What Brad Pitt’s cowlick has to do with fighting cancer
What does Brad Pitt have in common with a fruit fly? They both have cowlicks—a swirl of hair caused by a patterning mechanism.
Now, researchers have discovered the genes that cause cowlicks are regulated by a tumor suppressor protein. On the macro scale, their presence can be seen in feather and fish scale patterns. On the cellular level, they are directly regulated by a cancer protein, the retinoblastoma tumor suppressor protein.
Tumor suppressors, such as retinoblastoma, are guardians of our cells that control cell division, DNA repair and cellular suicide signals—all important tools in fighting cancer. In examining genes that have the retinoblastoma protein associated with them on the chromosomes, researchers discovered that polarity genes in the fruit fly Drosophila are controlled by retinoblastoma protein.
“We know that the retinoblastoma protein controls cell division, policing the activity of oncogenes, genes that can potentially cause cancer, but our study suggests that this protein also may control cell migration, which is thrown out of whack by diseases such as cancer,” says Sandhya Payankaulam, lead author of the study published in Scientific Reports and research assistant professor at Michigan State University, who works in David Arnosti’s and Bill Henry’s biochemistry and molecular biology labs.
Most cells in our body show a polarized organization that is important to carry out specialized functions, such as transporting nutrients across cells of the gut, sticking to each other to provide support and making larger scale patterns seen in hair, such as cowlicks.
Polarity specifies the front and rear end of a cell, which is absolutely essential for proper migration from one place during development. Control of this migration is lost when cancer cells move about the body during metastasis, at which point the disease becomes difficult to treat.
Fruit flies: Tiny people with wings
“A great deal of research on cell polarity is directed toward understanding how polarity proteins interact with each other in cells,” Arnosti says. “Until now, people neglected the regulation of polarity genes, thinking them to be regulated in a rather humdrum manner similar to ‘housekeeping’ genes that are devoted to basic cellular functions. Our work challenges this view and raises an important question relevant to development of new cancer diagnosis and therapies.”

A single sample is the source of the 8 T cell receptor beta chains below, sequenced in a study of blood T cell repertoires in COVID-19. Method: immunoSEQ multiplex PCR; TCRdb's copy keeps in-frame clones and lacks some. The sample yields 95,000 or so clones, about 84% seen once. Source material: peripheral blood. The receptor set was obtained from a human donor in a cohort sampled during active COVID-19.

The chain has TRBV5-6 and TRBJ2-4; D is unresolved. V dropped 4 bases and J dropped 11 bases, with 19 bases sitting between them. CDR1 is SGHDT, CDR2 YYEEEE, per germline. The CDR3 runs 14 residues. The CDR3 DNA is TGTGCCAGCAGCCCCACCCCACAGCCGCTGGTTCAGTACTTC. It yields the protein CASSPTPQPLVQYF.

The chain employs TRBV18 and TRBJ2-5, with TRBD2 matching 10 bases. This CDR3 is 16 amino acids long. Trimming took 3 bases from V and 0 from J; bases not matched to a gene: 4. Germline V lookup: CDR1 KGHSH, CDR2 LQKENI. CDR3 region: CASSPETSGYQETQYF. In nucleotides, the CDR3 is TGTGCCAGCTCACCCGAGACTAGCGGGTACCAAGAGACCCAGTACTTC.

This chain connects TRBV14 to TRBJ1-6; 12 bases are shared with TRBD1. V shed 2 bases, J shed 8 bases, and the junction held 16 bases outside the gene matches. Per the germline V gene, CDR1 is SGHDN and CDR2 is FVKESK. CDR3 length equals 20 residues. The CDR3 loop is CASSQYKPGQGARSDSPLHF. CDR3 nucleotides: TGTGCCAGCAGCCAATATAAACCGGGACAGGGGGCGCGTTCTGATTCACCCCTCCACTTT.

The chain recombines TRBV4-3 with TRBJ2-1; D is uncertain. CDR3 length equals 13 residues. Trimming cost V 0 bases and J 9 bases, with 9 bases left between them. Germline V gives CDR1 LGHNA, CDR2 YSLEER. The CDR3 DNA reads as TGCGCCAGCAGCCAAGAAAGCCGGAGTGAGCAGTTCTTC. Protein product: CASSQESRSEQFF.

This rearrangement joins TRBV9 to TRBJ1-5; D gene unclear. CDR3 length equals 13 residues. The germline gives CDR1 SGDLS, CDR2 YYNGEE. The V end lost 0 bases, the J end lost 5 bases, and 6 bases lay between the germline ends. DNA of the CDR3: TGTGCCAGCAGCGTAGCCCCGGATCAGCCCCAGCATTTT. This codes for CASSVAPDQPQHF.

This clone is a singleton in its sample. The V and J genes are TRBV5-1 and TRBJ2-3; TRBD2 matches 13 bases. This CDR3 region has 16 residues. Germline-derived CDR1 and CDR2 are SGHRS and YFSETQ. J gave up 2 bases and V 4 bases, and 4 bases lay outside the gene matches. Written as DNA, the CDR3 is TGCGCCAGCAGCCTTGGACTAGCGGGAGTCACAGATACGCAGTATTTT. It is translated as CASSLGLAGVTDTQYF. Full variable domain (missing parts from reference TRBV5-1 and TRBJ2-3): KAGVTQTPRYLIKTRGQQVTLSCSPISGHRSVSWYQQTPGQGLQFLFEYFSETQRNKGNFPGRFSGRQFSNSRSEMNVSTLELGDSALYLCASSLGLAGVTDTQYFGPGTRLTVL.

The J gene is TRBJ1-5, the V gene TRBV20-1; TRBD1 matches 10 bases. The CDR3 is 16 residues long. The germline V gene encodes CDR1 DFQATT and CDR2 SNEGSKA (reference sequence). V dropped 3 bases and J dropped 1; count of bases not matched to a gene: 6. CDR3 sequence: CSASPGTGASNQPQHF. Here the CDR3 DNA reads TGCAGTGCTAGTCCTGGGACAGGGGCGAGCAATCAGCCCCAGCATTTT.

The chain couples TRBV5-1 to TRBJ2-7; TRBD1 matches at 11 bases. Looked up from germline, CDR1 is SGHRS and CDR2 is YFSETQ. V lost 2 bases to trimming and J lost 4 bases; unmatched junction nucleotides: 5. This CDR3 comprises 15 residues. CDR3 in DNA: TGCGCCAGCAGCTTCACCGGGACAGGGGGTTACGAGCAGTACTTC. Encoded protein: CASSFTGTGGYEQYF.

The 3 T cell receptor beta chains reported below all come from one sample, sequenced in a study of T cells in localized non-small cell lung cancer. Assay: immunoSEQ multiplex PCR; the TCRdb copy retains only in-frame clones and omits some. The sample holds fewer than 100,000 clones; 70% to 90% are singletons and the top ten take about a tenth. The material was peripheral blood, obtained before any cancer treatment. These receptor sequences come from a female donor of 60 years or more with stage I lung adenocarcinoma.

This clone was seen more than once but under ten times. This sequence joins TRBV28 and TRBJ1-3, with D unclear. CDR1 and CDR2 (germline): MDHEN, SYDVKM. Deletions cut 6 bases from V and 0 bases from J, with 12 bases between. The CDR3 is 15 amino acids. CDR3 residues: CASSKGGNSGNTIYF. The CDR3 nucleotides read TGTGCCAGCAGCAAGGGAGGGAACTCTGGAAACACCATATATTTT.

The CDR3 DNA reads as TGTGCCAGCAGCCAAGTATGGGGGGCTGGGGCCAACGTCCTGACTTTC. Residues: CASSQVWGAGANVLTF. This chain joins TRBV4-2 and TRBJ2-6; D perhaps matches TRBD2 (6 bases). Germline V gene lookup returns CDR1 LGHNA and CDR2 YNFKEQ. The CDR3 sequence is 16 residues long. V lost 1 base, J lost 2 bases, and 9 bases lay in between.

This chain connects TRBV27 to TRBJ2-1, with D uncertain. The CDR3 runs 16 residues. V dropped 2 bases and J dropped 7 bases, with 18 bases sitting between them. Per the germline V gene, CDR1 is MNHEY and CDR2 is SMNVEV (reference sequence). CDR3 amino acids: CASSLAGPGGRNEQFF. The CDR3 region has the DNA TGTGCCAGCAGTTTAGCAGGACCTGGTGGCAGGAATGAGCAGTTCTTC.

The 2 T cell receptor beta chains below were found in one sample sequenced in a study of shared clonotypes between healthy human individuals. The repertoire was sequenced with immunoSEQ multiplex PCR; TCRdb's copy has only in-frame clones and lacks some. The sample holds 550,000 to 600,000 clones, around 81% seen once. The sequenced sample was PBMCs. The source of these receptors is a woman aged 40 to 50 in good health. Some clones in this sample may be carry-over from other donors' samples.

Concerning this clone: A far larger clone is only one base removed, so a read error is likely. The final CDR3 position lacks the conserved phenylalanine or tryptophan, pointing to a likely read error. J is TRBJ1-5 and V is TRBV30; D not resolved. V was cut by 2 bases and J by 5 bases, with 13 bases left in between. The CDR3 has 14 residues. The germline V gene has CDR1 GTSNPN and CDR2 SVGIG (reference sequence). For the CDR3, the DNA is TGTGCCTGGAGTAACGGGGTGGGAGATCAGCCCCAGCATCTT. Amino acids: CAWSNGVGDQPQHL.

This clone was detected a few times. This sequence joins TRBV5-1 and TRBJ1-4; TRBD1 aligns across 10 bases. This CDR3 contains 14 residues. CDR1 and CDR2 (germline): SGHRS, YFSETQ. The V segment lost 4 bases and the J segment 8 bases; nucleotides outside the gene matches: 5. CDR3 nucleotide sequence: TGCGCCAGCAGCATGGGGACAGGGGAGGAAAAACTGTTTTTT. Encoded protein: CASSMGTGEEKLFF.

Since fruit flies are essentially tiny people with wings, in terms of genetics, these model organisms can play a key role in advancing human medicine. From analysis of data from human cells, the researchers believe that retinoblastoma plays a similar role in humans, possibly contributing to cancer metastasis.
Payankaulam showed that the fruit fly retinoblastoma protein regulates the polarity genes important for this process, and loss of the fly protein induced misoriented wing hairs, generating an unkempt appearance.
The researchers showed that such defects in establishment of polarity also were found in other tissues, indicating that retinoblastoma protein has a general responsibility for polarity regulation.
This text is published here under a Creative Commons License.
Author: Layne Cameron-Michigan State University
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